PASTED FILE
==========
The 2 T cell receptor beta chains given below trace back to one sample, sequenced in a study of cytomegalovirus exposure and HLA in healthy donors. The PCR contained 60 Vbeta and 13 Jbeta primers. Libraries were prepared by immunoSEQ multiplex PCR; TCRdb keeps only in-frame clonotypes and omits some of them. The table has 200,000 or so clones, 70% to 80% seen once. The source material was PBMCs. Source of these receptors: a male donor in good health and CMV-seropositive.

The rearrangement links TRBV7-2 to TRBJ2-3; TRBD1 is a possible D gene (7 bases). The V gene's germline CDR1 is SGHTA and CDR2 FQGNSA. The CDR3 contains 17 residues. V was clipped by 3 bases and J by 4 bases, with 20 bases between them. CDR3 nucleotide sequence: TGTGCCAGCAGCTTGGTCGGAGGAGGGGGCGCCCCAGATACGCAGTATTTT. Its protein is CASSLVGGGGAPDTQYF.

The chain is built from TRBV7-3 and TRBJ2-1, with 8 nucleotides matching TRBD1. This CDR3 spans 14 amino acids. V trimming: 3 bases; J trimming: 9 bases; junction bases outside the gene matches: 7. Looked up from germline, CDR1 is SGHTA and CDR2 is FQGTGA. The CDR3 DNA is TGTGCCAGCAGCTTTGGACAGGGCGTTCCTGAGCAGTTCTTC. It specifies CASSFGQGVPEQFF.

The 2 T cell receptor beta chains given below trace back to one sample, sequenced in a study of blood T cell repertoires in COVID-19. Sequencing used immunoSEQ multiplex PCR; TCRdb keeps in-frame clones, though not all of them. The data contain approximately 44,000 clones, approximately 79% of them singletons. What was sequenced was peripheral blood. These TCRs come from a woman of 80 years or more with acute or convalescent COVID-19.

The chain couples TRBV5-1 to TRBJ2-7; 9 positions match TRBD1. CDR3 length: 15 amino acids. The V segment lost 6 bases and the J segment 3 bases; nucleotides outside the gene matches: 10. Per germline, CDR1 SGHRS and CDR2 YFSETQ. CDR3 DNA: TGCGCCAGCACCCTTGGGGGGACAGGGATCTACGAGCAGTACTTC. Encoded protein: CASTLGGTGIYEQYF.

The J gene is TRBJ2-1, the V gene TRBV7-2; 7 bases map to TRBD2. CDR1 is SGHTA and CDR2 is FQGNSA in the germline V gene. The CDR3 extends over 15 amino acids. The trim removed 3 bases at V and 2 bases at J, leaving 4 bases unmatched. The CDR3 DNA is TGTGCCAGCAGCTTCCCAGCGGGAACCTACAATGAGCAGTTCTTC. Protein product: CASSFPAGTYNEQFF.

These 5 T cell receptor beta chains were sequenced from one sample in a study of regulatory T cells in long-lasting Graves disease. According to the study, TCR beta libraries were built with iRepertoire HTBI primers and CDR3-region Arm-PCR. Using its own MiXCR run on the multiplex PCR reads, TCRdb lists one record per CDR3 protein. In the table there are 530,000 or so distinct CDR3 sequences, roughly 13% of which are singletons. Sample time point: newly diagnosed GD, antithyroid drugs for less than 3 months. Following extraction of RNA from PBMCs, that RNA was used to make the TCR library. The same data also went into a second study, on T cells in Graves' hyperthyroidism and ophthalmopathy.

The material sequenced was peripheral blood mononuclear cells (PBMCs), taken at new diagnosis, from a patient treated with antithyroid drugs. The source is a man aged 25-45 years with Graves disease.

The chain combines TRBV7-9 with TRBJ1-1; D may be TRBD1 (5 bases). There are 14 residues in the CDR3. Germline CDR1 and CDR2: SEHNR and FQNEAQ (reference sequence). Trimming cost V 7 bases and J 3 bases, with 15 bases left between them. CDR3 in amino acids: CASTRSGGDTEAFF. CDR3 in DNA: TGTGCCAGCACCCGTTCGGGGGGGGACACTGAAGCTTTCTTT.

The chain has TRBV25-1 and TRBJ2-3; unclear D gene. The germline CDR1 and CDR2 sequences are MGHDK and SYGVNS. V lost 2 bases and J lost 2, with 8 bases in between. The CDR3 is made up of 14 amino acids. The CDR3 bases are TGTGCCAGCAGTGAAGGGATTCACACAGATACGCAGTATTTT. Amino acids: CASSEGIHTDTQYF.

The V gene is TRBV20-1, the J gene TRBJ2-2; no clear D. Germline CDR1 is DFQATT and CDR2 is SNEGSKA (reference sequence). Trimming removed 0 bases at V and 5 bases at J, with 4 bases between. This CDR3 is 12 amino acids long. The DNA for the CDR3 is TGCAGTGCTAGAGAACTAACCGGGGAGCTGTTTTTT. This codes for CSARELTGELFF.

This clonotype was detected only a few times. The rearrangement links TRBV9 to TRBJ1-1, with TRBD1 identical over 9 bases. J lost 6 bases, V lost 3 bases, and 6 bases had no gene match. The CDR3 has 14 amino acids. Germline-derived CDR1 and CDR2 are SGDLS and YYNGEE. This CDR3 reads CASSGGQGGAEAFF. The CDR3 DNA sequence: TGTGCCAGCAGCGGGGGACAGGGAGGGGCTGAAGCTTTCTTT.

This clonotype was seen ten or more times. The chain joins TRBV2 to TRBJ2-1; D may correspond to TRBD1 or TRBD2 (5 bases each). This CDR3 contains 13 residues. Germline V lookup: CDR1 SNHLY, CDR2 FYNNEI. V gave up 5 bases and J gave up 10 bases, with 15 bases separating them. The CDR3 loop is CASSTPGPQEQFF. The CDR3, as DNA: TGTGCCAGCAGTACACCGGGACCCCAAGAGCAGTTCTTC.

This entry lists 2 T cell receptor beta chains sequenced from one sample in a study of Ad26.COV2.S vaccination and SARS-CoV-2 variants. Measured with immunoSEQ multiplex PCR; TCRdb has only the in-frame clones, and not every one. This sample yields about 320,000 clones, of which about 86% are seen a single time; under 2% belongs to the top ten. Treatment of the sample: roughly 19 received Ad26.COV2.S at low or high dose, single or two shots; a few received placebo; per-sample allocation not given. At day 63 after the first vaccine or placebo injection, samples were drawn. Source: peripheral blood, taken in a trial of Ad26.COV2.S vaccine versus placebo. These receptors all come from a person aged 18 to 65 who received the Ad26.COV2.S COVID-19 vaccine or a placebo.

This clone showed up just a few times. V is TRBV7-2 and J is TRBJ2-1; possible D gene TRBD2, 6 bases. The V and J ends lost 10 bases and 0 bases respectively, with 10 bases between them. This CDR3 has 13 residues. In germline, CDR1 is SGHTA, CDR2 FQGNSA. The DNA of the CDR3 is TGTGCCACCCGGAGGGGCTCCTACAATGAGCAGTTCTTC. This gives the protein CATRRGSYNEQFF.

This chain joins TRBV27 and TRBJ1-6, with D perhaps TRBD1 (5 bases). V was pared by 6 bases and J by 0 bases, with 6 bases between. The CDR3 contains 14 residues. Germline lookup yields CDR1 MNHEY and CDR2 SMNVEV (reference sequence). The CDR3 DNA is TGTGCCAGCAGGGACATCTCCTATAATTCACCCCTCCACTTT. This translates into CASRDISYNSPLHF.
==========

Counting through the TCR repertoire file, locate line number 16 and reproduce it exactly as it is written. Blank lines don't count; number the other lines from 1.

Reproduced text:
This chain joins TRBV27 and TRBJ1-6, with D perhaps TRBD1 (5 bases). V was pared by 6 bases and J by 0 bases, with 6 bases between. The CDR3 contains 14 residues. Germline lookup yields CDR1 MNHEY and CDR2 SMNVEV (reference sequence). The CDR3 DNA is TGTGCCAGCAGGGACATCTCCTATAATTCACCCCTCCACTTT. This translates into CASRDISYNSPLHF.